How to turn that blind MacBook Pro into your new server.

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Example of a busted screen.

Is your MacBook or MacBook Pro giving issues with its graphics? If it’s still under warranty then there isn’t a problem. However, if it’s out of warranty, you unfortunately come to the cross-roads of “repair vs. replace”. No matter whether the MacBook is a few years old, they can still give a good punch for performance if needed. 
What I’m getting at, is that if your laptop is going to be replaced due to screen issues, then don’t dispose of it just yet, there might be a 2nd chance after all.

Before you decide on replacing the faulty Mac, it is always a good idea to have a professional look at it.
Have a look around for places in your area that will do some troubleshooting and replacing of your screen or more if need be. I found a great local company in Cape Town called iRestore, with awesome service and good pricing too. If you can’t find a place, drop me a mail and I will try assist. 

Some important points from iRestore:

  • They won’t charge a cent to troubleshoot your Mac display issues. They will only invoice upon successful repair, or replacement of course. So no need to worry about an exorbitant invoice before any work gets done. 
  • The graphics chipset for the Macs are built into the main logic board, and so are not replaceable. They can however try to repair the chipset, of which they have a high success rate, for a rough price of R1450.
  • Should the physical screen need replacing, there are 2 main components involved. The screen glass, at roughly R1000, and the LCD ranging between R1500 and R2500. Naturally these prices will vary here and there, especially depending on the size of the Mac. 
If you are keen to let iRestore look at your Mac for you, or would like to get some clarity or more info on the above, feel free to get in touch with Craig at

If after all of this, your Mac has an unusable display, or is simply too expensive to repair, you can convert it into a choice of 3 different kinds of servers for your small business or home. If your are really up for it, choose all 3!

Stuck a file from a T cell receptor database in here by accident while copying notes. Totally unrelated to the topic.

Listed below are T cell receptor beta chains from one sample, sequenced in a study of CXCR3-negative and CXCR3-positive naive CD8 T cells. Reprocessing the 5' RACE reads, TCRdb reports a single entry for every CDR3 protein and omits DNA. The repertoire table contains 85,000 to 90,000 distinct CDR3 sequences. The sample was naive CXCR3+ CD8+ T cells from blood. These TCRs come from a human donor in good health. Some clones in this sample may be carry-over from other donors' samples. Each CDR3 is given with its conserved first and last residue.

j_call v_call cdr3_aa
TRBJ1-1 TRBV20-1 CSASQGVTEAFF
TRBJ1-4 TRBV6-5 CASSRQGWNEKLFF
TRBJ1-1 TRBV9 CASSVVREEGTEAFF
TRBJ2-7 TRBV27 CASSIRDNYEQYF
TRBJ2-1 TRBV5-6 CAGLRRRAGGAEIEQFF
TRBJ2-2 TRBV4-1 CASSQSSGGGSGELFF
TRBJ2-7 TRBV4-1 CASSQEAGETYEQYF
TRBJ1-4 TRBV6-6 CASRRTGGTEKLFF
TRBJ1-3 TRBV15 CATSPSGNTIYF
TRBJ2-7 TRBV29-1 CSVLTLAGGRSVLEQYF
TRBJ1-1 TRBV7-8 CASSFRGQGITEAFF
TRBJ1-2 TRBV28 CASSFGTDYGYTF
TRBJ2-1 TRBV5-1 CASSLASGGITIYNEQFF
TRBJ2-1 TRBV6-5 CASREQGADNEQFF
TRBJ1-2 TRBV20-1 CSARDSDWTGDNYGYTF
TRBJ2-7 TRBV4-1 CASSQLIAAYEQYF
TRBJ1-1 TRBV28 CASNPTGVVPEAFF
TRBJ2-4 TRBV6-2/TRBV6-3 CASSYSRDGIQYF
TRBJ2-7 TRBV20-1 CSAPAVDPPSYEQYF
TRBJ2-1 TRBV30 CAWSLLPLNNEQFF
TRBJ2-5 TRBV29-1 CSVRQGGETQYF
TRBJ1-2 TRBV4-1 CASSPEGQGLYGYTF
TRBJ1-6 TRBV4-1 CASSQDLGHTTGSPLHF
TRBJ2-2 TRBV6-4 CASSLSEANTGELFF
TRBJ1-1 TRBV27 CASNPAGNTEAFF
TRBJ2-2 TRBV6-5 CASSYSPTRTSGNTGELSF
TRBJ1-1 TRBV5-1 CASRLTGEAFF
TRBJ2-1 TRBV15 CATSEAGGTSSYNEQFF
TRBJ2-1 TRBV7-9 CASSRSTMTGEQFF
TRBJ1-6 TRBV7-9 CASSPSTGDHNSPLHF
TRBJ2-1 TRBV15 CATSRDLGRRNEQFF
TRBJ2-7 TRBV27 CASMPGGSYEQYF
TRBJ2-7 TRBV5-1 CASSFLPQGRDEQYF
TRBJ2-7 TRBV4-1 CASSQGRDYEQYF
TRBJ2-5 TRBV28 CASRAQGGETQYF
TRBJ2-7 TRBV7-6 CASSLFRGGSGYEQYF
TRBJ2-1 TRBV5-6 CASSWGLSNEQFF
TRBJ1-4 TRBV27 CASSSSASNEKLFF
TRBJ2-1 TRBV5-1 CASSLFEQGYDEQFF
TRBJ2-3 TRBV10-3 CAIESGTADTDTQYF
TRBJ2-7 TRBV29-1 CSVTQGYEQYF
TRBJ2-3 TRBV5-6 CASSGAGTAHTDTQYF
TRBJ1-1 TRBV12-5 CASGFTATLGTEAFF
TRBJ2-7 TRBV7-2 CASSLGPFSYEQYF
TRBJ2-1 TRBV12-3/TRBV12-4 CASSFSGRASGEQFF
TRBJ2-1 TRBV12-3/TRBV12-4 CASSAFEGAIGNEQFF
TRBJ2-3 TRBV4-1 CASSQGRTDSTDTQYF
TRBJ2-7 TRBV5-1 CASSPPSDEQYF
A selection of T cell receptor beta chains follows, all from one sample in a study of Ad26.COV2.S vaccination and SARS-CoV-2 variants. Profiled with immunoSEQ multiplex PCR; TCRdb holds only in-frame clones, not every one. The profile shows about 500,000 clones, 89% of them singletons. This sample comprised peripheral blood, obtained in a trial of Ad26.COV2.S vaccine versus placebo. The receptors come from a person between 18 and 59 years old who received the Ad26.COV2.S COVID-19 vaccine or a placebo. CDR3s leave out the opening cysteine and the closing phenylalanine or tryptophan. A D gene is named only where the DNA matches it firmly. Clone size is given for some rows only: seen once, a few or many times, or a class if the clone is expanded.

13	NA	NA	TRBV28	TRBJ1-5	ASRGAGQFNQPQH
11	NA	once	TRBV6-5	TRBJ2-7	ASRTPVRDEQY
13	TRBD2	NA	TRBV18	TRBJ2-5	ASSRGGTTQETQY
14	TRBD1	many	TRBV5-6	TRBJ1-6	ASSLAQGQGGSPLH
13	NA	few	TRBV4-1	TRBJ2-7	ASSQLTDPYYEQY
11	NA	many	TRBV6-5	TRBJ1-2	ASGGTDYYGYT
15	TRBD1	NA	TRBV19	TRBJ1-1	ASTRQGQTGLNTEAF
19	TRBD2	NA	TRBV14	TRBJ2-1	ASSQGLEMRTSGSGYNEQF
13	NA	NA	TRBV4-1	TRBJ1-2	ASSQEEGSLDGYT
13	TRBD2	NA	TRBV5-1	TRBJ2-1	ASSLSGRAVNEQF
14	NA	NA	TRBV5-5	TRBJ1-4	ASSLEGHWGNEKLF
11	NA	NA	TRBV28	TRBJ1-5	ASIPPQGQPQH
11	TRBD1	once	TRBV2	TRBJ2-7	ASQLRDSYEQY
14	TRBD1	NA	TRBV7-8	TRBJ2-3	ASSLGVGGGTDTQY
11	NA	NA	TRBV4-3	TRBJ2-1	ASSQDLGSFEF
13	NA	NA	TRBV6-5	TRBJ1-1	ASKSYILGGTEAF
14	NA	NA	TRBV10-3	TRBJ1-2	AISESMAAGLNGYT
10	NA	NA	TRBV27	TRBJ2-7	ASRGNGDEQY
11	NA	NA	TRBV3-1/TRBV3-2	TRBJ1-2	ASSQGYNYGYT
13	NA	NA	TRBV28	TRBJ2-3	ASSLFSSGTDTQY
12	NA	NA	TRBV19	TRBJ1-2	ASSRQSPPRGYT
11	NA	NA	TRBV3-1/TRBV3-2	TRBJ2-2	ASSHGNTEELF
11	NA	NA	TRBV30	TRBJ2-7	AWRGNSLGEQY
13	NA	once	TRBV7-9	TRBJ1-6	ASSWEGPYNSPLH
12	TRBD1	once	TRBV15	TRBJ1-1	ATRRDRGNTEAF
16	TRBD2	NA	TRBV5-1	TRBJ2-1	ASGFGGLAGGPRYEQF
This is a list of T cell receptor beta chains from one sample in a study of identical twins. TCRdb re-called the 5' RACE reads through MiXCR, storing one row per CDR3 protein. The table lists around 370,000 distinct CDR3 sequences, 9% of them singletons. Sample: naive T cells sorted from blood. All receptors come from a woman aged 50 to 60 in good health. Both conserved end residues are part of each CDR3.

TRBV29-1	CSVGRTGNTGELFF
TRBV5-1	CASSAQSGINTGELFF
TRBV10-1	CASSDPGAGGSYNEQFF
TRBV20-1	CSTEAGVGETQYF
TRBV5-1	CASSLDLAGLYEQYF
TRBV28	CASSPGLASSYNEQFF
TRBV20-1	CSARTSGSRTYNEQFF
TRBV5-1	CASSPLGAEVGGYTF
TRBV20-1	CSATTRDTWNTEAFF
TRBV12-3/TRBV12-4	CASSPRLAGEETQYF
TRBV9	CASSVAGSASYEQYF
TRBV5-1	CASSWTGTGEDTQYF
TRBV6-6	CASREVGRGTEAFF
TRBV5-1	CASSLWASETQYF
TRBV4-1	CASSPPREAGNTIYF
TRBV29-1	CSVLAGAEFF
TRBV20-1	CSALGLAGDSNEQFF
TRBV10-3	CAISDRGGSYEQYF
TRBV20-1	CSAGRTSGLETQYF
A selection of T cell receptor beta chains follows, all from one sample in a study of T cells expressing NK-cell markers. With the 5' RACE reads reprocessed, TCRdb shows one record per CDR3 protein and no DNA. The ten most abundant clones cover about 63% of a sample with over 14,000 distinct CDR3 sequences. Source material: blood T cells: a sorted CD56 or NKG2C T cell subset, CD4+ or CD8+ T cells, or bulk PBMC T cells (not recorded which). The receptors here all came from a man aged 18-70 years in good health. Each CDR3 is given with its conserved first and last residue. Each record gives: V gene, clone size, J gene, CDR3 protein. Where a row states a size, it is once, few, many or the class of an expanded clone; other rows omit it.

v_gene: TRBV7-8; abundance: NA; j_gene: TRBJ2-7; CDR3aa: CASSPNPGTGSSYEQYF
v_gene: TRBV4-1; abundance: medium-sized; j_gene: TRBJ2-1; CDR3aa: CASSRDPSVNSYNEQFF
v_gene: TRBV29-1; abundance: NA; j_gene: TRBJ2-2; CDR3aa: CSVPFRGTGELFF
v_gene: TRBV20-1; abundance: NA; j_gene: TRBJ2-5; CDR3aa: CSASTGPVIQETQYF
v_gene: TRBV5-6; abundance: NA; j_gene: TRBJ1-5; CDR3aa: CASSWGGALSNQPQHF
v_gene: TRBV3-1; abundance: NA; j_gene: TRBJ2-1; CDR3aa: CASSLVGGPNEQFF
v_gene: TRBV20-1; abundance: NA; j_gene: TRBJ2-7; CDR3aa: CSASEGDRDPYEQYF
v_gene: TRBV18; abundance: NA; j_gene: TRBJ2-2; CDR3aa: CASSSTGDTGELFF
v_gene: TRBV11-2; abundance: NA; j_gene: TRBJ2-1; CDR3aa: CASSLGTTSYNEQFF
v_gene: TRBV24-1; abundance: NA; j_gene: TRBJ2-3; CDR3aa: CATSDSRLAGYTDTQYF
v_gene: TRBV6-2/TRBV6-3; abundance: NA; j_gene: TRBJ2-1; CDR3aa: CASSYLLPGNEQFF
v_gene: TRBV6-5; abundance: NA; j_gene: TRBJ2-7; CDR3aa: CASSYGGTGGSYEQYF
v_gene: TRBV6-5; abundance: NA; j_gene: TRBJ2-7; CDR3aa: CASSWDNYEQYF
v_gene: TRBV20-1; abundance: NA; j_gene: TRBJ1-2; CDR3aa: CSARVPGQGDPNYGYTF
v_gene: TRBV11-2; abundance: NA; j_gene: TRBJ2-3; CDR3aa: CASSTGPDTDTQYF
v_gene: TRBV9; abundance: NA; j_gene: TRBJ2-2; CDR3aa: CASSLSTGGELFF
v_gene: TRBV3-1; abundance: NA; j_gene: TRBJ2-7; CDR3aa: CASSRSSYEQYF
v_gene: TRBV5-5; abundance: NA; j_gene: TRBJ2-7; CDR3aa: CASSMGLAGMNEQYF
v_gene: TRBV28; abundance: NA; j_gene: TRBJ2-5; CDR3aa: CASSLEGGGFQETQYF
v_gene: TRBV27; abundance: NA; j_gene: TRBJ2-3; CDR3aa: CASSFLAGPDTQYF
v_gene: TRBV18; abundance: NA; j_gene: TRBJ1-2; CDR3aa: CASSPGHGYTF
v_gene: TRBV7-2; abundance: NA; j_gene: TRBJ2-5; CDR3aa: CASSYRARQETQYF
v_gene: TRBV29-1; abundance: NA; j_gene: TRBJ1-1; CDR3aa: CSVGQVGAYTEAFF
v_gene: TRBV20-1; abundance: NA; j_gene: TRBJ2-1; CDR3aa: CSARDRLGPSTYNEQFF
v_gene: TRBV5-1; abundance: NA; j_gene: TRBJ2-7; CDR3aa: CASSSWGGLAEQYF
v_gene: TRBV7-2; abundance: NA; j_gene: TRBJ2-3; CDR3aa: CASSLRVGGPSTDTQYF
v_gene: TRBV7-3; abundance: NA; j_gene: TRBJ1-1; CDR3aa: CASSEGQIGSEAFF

1. Media Server

This option will probably be most common at home, but could also be used if your boss has a “sharing is caring” policy at the office as well.

Blotches all over screen

On the faulting laptop, open up iTunes, get to the Preference option, and click on the Sharing Tab. There you can activate the “Share my library on my local network” option. You can choose to share the entire library or just selected playlists. You can also choose to enable a password if you feel so inclined.
Once this is done, iTunes users on the same network will be able to play the media on their own computers. IOS users will also be able to play the media, if you enable the Home Sharing option from iTunes’ Advanced menu.
You can now happily close the lid and put the laptop in a place that is out of that way, and enjoy your new media server.

2. Backup Server

Once again, if your home consists of a few Macs, this option will be great, but I think the small business could richly benefit from this one.
Simply attach a high-capacity drive to the Mac and use it as backup location for everyone to store their personal and work items on. For capacity, check this drive out. For high-capacity, check this one out.
The location would be accessible in the same way they would access any other computer on the network. See the next option for details on connecting to the server itself.

3. Office Server

The last option, is turning the laptop into a full-blown server, useable to manage Mail, Internet sharing, Calendars and maybe even hosting a website too.
This option is going to need the “server” to be able to still provide remote graphics. If the chipset is completely non-functional, this won’t work.
Make sure the Macbook/Pro is running Leopard or later. Go to System Preferences, and select Sharing. Here you can enable Screen Sharing. Choose who you would like give access to, bearing in mind that the user/s you allow will have access to the entire server, so it might be a good idea to choose your power users or administrators.

In order to access your new server from your working Mac, simply open Finder, and look for your new server in the sidebar. Select it and choose “share screen”, input your credentials, and viola. You will now have full access the server as if you were sitting right in front of it.
Another method that you could use to connect to your new server from the Finder window, is to select Go, and then Connect to Server. Type in vnc://ip_address_or_name.domain. For example, vnc://leeoldmacbook.home or vnc:// would be what I would use.

I hope this is useful to some of you.

Either way, Enjoy!

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